The mother who helps post these blogs for me insists on “thank you, mommy” as the answer when she responds to her children’s requests. Her children recognize the value of their mother’s service to them and also are learning to say “thank you” to others.

 

The mouth must also be managed by practicing silence as well as speech. Children who master this by having regular quiet times (without technology) learn self-control and patience. A child who can sit quietly is a joy, as is a child who uses his or her voice in a respectful way. Who would you more likely respond to—a child who says “gimme” or a child who says, “May I?” Personally my heart flutters when any child says “Yes, ma’am.” I instantly want to respect that child in the same way. Teaching our children such courtesies will give them a huge advantage in a discourteous world, by learning to use the door of the mouth for good.

 

Purity Booster:

 

Play a Word Power game with your child. Let them pick words to say, and respond with your face. For example, if they say, “I don’t like you,” look sad and hurt. If they say, “You’re pretty,” look radiantly happy. Overact the responses so they can clearly see the impact of their words on another person. If you take a turn and use words and phrases like “please” and “excuse me,” you’ll also be giving them some manners lessons. Do this anytime and often. Then, on a daily basis, if an unkind word is used, do the same to make your point.

 

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The Door of the Mouth: Speaking into Existence

When I start a talk about the mouth, I use one of those football mouth guards that boys wear (yuk) to show what we might do to physically guard the mouth from outside harm. Unfortunately, a lot more harm comes from what goes out of the mouth and hurts others.

 

Do we understand that we actually speak things into existence? Many of us as Christians believe that God spoke, and the world came into being. If we’re made in his image, then we actually reflect that creative trait. We speak, and it comes into existence. A physical mountain may not appear, but a hurt that’s as hard as a mountain to remove may appear in someone’s life.

 

When I was 12, I sat in a “circle of affirmation” where each of us took a turn in the center. Those in the circle were supposed to say a word that described the person in the center, to affirm them.

 

Unfortunately, I stumped the people in the circle. We were all growing up in a farm town, and I admittedly did not fit in very well. I always wore different clothes, spoke up when other were silent, and made a social nuisance of myself (I’m smiling as I write this). So it was a few moments before someone piped up with the first word: Odd. Then the person next to them agreed, and before long the entire circle was nodding. That’s the only word I remember from that day.

 

Now, I made the best of this as an eternal optimist and became the very best “odd” I could be. I had always majored in originality anyhow. But it wasn’t until many years later that I recognized I was having trouble feeling like I belonged anywhere. I still felt odd.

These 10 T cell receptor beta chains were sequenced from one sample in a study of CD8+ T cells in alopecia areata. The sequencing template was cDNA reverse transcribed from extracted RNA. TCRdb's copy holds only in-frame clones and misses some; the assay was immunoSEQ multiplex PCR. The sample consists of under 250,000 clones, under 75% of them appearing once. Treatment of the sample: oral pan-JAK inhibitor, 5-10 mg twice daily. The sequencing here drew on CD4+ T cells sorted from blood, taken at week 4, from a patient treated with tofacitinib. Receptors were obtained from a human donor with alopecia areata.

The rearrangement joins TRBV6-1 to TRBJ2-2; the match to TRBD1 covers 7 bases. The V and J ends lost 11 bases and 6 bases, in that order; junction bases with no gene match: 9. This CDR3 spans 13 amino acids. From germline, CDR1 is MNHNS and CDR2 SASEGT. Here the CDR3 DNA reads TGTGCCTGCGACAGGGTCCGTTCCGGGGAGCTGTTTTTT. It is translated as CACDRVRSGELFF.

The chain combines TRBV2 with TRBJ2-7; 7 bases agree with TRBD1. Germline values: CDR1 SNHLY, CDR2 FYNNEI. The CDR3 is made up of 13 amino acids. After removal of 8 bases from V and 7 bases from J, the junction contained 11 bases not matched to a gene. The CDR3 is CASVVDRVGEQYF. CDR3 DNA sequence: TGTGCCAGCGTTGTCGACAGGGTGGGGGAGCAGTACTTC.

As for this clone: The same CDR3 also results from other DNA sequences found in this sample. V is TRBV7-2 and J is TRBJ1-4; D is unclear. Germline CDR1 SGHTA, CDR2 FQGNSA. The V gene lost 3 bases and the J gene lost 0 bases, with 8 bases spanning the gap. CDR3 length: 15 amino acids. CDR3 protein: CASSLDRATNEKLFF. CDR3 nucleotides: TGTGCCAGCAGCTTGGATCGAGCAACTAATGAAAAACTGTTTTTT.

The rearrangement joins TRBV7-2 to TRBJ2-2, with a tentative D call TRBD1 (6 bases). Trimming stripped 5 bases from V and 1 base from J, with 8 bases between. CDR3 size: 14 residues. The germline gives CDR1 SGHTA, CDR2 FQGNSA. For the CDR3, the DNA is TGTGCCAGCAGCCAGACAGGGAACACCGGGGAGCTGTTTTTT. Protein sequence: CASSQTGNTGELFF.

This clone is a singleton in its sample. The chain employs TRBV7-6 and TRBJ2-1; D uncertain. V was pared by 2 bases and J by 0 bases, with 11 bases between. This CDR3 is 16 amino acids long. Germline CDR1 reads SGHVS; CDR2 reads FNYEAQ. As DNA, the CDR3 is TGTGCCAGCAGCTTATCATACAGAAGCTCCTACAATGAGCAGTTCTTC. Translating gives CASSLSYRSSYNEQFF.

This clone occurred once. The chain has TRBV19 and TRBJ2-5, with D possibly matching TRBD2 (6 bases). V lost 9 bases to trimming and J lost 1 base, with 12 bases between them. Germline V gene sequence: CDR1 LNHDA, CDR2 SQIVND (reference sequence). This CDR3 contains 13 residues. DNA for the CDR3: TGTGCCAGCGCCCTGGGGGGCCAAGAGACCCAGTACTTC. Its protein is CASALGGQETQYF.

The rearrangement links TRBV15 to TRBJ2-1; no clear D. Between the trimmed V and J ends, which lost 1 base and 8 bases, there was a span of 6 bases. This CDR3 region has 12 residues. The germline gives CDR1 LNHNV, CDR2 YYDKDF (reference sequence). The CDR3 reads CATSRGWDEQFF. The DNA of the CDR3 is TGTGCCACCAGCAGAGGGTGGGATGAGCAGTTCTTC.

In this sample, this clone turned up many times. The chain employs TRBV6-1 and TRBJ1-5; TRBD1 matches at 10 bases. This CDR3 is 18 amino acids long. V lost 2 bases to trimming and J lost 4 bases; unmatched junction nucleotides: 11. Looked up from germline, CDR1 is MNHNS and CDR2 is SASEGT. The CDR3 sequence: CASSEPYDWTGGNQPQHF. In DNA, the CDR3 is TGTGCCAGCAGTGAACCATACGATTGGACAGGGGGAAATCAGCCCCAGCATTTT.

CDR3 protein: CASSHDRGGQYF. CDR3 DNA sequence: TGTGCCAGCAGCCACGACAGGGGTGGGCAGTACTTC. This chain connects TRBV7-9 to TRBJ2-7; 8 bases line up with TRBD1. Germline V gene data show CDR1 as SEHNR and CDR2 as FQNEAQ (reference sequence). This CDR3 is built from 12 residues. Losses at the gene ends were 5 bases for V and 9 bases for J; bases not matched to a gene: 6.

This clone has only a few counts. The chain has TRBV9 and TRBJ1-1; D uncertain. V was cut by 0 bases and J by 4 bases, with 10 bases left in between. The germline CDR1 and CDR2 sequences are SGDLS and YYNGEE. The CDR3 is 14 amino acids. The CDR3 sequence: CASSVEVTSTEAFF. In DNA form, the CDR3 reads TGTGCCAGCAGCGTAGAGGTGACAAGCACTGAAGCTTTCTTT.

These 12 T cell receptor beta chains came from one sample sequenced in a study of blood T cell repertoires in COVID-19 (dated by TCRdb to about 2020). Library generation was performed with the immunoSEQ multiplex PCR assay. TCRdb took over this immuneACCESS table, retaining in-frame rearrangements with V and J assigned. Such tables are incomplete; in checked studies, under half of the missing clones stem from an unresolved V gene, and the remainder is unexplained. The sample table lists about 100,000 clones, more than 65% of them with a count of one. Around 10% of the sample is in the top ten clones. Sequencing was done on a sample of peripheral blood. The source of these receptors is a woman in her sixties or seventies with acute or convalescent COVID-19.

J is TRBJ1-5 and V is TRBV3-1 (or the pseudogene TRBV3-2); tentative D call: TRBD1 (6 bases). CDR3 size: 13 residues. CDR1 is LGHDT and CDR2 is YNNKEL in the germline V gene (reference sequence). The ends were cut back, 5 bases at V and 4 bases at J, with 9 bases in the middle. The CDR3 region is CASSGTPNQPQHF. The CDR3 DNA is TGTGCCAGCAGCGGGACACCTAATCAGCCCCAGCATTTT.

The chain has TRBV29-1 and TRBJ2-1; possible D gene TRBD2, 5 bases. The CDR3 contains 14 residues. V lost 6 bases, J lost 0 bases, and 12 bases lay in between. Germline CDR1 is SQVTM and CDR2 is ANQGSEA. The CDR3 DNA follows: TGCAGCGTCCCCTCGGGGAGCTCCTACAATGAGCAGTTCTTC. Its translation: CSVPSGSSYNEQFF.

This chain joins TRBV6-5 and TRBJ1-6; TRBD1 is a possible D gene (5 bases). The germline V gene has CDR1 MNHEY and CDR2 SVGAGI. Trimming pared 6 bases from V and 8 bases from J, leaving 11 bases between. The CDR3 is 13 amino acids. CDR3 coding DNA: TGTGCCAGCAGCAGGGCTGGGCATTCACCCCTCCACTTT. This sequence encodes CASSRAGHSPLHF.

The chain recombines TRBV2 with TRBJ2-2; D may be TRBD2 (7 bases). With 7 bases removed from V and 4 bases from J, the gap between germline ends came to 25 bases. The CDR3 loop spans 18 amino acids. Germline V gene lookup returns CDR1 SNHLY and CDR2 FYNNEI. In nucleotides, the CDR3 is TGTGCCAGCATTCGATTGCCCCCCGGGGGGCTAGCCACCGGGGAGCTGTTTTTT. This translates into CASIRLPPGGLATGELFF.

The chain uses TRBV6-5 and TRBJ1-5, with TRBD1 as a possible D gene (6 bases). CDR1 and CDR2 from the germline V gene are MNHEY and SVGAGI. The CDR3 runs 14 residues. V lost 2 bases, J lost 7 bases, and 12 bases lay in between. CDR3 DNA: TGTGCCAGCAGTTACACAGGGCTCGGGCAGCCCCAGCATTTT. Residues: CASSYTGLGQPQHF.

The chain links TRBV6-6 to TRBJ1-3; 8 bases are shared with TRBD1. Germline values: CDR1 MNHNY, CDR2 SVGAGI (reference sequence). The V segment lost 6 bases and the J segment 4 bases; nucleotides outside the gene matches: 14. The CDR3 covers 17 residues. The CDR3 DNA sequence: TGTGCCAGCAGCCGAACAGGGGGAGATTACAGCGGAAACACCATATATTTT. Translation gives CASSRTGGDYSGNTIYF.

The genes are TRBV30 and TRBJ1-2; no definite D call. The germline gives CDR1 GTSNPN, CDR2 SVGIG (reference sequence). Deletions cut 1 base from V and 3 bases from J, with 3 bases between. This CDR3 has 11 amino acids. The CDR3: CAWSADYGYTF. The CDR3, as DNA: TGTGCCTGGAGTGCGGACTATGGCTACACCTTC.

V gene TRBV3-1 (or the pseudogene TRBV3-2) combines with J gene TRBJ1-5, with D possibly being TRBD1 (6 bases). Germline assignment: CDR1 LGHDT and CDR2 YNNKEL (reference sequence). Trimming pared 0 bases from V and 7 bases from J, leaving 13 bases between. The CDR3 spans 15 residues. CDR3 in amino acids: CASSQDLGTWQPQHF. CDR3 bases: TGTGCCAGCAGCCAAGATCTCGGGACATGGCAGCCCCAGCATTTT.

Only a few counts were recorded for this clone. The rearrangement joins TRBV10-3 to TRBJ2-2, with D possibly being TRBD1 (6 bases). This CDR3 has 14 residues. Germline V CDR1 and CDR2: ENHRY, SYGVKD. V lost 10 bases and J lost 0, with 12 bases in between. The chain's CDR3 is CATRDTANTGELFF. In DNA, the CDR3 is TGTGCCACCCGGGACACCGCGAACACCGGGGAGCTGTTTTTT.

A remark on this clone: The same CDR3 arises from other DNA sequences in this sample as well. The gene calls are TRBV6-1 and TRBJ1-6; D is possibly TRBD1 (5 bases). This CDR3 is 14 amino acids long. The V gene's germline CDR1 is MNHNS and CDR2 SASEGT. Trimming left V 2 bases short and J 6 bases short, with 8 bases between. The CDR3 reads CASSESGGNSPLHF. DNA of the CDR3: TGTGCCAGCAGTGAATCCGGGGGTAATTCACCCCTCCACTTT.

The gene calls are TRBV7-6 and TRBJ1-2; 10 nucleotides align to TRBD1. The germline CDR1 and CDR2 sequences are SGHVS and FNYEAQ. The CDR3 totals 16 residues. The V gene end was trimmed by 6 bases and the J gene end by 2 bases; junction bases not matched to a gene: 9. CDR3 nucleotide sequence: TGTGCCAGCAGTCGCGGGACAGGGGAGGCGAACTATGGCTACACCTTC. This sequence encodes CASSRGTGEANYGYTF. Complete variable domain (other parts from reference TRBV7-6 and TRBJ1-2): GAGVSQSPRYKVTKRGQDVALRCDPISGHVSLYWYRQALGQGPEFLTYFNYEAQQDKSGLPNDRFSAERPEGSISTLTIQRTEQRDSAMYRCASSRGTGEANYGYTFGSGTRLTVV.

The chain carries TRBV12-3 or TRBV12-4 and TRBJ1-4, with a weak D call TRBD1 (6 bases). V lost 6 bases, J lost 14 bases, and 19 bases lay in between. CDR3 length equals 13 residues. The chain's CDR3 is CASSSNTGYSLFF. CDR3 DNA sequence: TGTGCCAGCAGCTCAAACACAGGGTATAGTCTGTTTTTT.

I’ve now embraced “unique” as a gift and asset, given so that I could stand out with the message I give. But think of the power of three letters given voice. Amazing.

 

Maybe you have a word like that. I encourage you to overcome that word and replace it. I also encourage us all to daily think of the power of words we’re using in conversation, especially at home. Outside the home we’re often on our best behavior, but our guard is down sometimes with our families and we slip terribly. One of the greatest lessons I’m still learning is that it’s often best to keep my mouth CLOSED.

 

We speak things into existence. Our words are powerful. Let’s use them to create strong, healthy, whole people, at home and all around us every day.

 

Purity Booster:

 

What is one word that you have heard yourself use lately that may have built a mountain in someone’s life? Maybe it’s a word you use often. Make a conscious effort to come up with a replacement word, and speak it to the same person (especially a child or spouse) this week, more than once if you can. Ask forgiveness for the first word you spoke. Now, consciously choose this new word in days to come, with this person and others. Put a sticky note with the new word on it in a place you can see it every day, to remind yourself.

 

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The Importance of Being Earnest

I own an ancient novel of my grandmother’s that features a family with young children who solemnly hold funeral service for worms drowned by the rain, calling them “poor innocents.” It may seem to be foolishness to some, but this youthful respect for life delights me.

 

Much of a child’s sensitivity and compassion can be formed in simple interactions with living things and pets, but so many parents make light of this. Catching a dragonfly in a jar to release it instead of swatting it says a lot to a child. Arranging a funeral for a goldfish is a great opportunity to prepare a child for the death of loved ones. Rescuing a hurt bird or a baby animal (even if they die) is an act of compassion that equips a child with a powerful memory—that life is not to be trifled with, and pain is not to be ignored.

 

Children have earnest feelings and sensibilities that can so easily be hammered out of them as they grow. But not all this “growing up” is good or necessary. Part of preserving innocence at any age involves guarding this tender door of the breath that views living things with wonder and recoils at acts of harm.